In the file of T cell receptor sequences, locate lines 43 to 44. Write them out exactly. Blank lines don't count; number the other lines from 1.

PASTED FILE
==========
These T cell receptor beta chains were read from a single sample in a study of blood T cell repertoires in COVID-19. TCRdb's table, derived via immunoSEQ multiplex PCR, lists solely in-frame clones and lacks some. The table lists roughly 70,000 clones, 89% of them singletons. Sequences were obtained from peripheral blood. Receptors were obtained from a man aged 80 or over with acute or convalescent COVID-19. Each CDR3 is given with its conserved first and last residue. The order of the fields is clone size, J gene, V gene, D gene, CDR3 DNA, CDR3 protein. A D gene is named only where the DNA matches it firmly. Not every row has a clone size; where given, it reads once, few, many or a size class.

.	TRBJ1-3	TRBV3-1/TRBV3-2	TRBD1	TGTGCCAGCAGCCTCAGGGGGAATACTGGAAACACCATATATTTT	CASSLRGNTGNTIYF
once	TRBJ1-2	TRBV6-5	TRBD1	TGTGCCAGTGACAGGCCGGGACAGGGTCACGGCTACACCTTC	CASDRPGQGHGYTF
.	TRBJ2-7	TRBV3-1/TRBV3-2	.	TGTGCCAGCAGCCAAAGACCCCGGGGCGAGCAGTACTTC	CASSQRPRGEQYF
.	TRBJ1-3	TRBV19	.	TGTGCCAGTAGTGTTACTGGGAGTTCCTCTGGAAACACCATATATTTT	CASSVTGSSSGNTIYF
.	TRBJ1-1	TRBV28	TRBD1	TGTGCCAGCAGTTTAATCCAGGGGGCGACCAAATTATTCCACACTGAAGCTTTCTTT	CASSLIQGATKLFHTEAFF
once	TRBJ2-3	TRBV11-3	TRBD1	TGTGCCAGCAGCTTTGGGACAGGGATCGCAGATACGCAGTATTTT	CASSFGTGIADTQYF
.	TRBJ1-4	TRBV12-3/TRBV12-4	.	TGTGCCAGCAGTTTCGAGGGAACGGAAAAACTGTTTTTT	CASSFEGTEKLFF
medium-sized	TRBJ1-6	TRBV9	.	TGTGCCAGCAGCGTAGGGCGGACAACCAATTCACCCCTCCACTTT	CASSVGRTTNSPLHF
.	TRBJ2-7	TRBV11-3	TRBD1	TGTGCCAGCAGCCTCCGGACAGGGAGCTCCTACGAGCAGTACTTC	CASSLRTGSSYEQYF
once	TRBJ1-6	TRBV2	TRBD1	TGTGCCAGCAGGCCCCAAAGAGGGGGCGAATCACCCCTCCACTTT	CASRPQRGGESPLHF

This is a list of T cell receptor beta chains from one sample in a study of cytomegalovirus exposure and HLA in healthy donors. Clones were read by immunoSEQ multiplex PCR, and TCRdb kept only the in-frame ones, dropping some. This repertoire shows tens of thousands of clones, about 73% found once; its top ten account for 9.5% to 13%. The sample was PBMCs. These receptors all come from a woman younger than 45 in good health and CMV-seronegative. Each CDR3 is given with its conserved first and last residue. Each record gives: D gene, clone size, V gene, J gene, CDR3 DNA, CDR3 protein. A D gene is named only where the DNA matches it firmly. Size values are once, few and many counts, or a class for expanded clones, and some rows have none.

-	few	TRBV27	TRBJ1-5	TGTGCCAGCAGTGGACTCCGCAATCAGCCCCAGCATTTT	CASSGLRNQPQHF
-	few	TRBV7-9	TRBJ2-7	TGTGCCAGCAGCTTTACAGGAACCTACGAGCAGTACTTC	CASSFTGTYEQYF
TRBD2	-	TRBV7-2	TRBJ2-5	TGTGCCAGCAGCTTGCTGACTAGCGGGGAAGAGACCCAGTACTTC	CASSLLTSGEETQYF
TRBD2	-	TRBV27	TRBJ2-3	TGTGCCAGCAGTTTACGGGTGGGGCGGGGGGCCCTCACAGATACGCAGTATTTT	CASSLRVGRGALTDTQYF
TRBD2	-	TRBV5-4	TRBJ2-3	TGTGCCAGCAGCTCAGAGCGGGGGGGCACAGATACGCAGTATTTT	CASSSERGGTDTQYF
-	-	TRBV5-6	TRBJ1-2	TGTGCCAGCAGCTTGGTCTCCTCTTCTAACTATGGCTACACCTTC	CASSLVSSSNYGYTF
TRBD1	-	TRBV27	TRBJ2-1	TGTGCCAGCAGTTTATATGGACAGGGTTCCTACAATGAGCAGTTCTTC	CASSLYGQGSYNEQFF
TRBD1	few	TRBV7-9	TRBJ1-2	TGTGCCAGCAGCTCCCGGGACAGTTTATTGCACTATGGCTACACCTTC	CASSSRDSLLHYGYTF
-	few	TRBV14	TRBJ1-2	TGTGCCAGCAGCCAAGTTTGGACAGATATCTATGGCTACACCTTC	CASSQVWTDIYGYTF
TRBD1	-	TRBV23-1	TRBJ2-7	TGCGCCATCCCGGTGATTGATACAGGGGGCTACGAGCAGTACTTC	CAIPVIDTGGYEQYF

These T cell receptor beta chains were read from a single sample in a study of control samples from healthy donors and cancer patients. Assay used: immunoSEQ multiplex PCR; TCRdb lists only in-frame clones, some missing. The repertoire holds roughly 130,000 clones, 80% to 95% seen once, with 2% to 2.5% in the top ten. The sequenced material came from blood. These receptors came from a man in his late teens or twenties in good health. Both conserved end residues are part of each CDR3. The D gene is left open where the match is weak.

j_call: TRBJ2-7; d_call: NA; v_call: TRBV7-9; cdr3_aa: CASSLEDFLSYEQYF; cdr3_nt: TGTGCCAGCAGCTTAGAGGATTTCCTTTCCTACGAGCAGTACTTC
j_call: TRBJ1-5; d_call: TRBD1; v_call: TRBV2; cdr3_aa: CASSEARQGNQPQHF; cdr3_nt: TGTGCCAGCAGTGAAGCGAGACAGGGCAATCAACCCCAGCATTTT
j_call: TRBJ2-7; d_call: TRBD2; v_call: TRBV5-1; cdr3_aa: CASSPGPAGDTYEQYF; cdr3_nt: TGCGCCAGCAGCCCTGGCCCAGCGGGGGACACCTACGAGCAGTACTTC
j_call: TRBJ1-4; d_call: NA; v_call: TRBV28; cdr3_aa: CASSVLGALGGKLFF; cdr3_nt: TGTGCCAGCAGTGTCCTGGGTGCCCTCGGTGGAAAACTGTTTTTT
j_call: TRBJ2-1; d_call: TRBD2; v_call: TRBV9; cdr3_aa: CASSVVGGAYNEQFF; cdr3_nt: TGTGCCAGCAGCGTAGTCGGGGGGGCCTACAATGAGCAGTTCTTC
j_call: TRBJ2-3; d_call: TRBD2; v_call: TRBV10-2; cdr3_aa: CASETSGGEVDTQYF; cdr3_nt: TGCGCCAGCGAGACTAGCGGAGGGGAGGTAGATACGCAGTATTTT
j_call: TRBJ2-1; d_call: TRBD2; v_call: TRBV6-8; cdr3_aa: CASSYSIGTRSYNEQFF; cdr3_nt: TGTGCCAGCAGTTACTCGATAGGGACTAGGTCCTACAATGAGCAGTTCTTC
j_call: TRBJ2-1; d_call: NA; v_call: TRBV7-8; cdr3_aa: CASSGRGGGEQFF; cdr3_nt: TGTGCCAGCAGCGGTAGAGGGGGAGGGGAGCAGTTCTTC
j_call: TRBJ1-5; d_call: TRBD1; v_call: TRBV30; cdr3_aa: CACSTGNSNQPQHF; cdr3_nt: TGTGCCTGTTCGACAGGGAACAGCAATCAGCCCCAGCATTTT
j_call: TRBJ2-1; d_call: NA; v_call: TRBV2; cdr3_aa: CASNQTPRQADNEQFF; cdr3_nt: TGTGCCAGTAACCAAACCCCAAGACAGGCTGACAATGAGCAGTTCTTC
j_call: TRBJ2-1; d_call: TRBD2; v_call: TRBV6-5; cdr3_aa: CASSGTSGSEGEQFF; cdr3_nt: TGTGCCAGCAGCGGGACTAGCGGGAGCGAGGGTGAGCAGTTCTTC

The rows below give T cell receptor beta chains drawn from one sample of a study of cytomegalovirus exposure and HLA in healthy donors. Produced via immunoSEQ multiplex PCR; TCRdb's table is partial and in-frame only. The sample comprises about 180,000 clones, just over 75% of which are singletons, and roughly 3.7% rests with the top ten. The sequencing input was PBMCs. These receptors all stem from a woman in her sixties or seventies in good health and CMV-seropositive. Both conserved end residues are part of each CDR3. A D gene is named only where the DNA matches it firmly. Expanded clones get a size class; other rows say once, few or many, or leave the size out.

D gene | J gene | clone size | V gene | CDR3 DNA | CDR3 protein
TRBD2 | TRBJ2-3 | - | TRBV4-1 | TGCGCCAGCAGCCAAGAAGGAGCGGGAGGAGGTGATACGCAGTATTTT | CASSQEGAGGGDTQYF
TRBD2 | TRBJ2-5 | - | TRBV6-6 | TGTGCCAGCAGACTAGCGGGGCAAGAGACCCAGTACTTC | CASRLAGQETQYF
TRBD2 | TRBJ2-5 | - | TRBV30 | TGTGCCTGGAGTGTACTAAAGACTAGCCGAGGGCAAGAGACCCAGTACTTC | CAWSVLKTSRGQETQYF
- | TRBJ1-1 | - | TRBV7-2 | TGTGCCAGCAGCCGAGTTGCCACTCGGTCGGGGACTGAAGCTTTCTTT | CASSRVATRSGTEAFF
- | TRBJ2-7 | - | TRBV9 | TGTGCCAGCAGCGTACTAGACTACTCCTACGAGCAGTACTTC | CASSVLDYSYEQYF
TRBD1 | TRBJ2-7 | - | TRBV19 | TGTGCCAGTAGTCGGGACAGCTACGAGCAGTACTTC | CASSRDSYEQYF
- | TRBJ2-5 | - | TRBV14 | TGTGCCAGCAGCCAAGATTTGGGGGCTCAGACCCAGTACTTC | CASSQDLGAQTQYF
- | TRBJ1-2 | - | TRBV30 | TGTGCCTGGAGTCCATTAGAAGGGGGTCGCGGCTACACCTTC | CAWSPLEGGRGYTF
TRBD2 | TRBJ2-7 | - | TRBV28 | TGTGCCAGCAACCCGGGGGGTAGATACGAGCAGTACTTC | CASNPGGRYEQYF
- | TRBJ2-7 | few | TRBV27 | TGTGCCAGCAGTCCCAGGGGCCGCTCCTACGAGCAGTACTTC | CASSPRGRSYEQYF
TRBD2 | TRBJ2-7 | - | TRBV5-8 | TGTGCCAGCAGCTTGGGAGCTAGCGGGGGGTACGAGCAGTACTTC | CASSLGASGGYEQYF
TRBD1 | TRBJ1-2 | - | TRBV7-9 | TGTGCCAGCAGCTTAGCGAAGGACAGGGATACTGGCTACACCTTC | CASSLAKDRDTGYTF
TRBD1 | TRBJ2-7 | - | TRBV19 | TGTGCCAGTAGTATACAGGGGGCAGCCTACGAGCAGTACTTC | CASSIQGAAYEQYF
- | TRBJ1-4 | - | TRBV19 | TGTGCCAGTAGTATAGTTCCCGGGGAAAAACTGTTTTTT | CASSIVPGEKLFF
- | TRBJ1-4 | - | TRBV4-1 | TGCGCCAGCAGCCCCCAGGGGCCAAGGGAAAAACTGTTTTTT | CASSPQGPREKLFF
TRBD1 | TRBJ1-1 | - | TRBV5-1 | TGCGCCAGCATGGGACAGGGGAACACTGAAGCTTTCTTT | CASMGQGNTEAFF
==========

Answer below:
- | TRBJ2-5 | - | TRBV14 | TGTGCCAGCAGCCAAGATTTGGGGGCTCAGACCCAGTACTTC | CASSQDLGAQTQYF
- | TRBJ1-2 | - | TRBV30 | TGTGCCTGGAGTCCATTAGAAGGGGGTCGCGGCTACACCTTC | CAWSPLEGGRGYTF